Ottawa, Ontario: Six out of 10 candies, baked goods and breads at the grocery store overstated things such as “sugar-free,” “low in fat” or “100 per cent whole wheat” to convince shoppers to indulge in a treat or pay a premium, according to the Canadian Food Inspection Agency.
The agency tested 252 candy items such as chocolate bars, soft candies and fruit snacks for the accuracy of their claims, and found that 159 confectionery products failed to live up to their billing.
Canine Food Groups – The Top Four
Ferndale, WA: Here they are: Fats, Carbs, Proteins & Fiber. Say are we feeding our family at the dinner table by chance? Seems like the only thing missing is the pizza. So in a nutshell you have it. The four basic food groups that are correct for your dog, and each one of them should in theory show up in meals that you are giving your pet in order to maintain a healthy, active lifestyle – and of course give your pet the fun, bounce that we enjoy so much.
So lets get into this a tad more an find our exactly what each term means and of course we realize that its a bit of a no brainer but for sure there may be some subtle differences that are of value to know, between pets and humans since pets (especially dogs) have different nutritional requirements than humans.
Big commercial pet foods. Forget ‘em. Boom gone! We don’t endorse any of them because we don’t like their ethics since they don’t label properly. However, we are seeing some new companies launching into the market with pet foods that include the same groups as for human foods – so Omega-3s, carbs, fats and vegetables and fruits for fiber.
The salient point to remember is that cats are obligate carnivores – they must have meat but dogs are more along the lines of human foods. They are actually omnivores. They do well with a balanced diet with carbohydrates, fiber sources and protein all mixed together.
1. Proteins. High-quality protein sources can include chicken, beef, lamb and other meats, poultry or fish. In addition, by-products or meal from protein sources — such as chicken by-products or chicken meal — are also good sources of protein.
And here’s something to note, at least one protein source always should be in a top spot on the ingredient label of a dog food in order for it to meet regulatory standards from the Association of American Feed Control Officials (AAFCO) for a “complete and balanced” food for your pup.
2. Carbohydrates. For active dogs, carbohydrates can provide long and short bursts of energy. Good sources of carbohydrates include whole-grain sorghum, whole-grain barley, cornmeal and rice. The whole grains such as barley, provide extended energy to keep your pup satiated all day.
3. Fats. Chicken fat, fish oil fat all help dogs get important fatty acids like omega-3s and omega-6s. Fats can help a pup maintain skin and coat health, but fatty acids are key elements in the function of the brain and spinal cord.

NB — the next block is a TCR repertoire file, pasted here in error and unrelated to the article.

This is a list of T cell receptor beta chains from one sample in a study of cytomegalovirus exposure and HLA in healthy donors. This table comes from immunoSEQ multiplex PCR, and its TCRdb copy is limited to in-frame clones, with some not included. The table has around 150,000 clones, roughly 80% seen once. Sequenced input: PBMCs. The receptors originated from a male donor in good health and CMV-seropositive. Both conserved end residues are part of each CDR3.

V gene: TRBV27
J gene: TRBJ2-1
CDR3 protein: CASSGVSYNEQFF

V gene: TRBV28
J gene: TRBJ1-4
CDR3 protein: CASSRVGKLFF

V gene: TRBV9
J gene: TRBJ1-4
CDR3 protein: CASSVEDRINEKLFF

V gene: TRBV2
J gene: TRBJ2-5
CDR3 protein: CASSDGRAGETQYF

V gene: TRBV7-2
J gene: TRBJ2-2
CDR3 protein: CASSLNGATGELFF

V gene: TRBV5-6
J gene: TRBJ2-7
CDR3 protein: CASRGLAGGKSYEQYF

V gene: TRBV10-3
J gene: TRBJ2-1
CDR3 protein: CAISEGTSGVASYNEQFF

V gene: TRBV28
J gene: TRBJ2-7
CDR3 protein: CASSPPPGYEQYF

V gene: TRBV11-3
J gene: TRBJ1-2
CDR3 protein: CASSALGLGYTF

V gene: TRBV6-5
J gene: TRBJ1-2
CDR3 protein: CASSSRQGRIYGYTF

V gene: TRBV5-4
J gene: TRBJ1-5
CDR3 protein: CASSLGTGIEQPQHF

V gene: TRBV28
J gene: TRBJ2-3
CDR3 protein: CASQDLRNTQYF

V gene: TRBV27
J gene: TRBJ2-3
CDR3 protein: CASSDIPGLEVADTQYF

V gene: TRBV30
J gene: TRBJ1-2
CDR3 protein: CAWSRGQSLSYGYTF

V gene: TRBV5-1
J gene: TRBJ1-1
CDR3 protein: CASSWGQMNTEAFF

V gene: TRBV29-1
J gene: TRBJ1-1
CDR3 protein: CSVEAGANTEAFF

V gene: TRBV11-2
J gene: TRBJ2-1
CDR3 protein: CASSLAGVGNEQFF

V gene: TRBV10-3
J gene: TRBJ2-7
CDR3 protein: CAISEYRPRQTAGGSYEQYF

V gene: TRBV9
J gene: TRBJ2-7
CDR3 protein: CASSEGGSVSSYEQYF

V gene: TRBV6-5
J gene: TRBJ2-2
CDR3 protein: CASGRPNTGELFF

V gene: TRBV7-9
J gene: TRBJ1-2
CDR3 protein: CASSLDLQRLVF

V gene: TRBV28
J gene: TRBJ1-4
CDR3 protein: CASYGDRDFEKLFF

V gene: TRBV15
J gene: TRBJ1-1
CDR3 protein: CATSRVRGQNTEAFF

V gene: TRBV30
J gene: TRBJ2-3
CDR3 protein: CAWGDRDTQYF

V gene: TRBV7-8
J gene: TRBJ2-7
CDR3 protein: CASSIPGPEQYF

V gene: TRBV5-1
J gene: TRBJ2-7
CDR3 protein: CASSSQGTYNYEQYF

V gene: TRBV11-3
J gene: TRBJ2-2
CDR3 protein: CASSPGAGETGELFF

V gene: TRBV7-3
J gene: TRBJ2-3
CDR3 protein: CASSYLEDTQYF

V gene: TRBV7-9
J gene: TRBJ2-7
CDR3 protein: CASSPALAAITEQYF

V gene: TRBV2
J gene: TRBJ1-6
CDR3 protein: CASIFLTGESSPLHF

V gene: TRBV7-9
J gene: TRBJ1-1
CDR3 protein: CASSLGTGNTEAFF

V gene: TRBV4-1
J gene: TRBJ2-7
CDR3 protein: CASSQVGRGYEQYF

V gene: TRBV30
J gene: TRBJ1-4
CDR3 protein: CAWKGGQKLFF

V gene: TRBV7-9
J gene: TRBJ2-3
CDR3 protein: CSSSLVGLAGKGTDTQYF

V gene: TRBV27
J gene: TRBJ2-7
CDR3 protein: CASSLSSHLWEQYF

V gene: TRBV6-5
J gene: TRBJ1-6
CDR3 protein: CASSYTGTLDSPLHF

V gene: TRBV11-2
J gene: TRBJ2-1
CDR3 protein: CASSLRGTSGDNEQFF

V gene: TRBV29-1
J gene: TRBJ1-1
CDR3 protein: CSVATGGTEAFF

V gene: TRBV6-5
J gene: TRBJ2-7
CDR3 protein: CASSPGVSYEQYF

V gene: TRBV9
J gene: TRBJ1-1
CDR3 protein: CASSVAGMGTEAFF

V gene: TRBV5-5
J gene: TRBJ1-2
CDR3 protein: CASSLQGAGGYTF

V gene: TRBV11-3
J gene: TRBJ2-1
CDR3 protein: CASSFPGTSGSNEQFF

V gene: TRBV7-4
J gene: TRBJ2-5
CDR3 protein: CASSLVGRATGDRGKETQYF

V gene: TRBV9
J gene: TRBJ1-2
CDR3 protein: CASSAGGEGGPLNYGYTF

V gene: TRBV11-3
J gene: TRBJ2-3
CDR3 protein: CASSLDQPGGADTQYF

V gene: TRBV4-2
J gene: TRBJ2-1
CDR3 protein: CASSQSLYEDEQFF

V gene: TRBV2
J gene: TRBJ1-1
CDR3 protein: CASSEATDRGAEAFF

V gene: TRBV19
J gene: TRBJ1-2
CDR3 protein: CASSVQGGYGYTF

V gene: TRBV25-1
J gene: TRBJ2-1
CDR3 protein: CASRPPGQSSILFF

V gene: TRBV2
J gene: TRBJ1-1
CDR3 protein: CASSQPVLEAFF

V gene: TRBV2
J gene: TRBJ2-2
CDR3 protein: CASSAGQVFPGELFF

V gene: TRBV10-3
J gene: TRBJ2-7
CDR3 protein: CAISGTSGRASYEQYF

4. Fiber. Fruits and veg and other fiber sources (e.g. flax) help dogs maintain proper digestion. Ingredients such as apple and beet pulp combined with some grains and probiotics like fructooligossaccharides (FOS) in premium foods can help your dog remain regular.
In addition, scientific studies are starting to support the benefits of adding some vegetables to your dog’s food. Researchers at Purdue University’s School of Veterinary Medicine found in a 2005 study published in the Journal of the American Veterinary Medical Association that when Scottish terriers were fed vegetables at least three times per week, they had a lower incidence of developing transitional cell carcinoma of the bladder, which is a deadly type of cancer.
Before making any dietary changes for your dog, always talk to your veterinarian. Ask ‘I’m thinking of doing this. Is it a good food? Is it OK for my particular pet?’
Every wondered what’s inside those fun Pup-Peroni sticks we love to give to our pets? I thought about it the other day whilst I was out shopping at my local supermarket. My partner and I were gathering up salads and burgers for a great summer bbq we were planning, so as Angela went about finding the best deals and ingredients, I began larking about the pet food aisle and Pup-Peroni’s caught my attention. I read the label and decided to bring to everyone’s attention a fuller explanation of the ingredients, slightly more scientific mind you.
Pup-Peroni Original Beef Recipe Ingredients
From the label: Beef, Meat By-Products, Soy Grits, Sugar, Liver, Salt, Propylene Glycol, Garlic Powder, Caramel Color, Natural Smoke Flavor, Potassium Sorbate (used as a preservative),Sodium Nitrite (for color retention), Red 40, BHA (used as a preservative), Onion Extract.
And now … lets explain the ingredients … the truth about pet food!
Beef – okay everybody understands beef, however since the FDA does not regulate with precision what this term actually means, for pet food manufacturers beef can contain any part of the animal. For sure its not the choice cuts from cows so that leaves things like hooves, entrails, etc.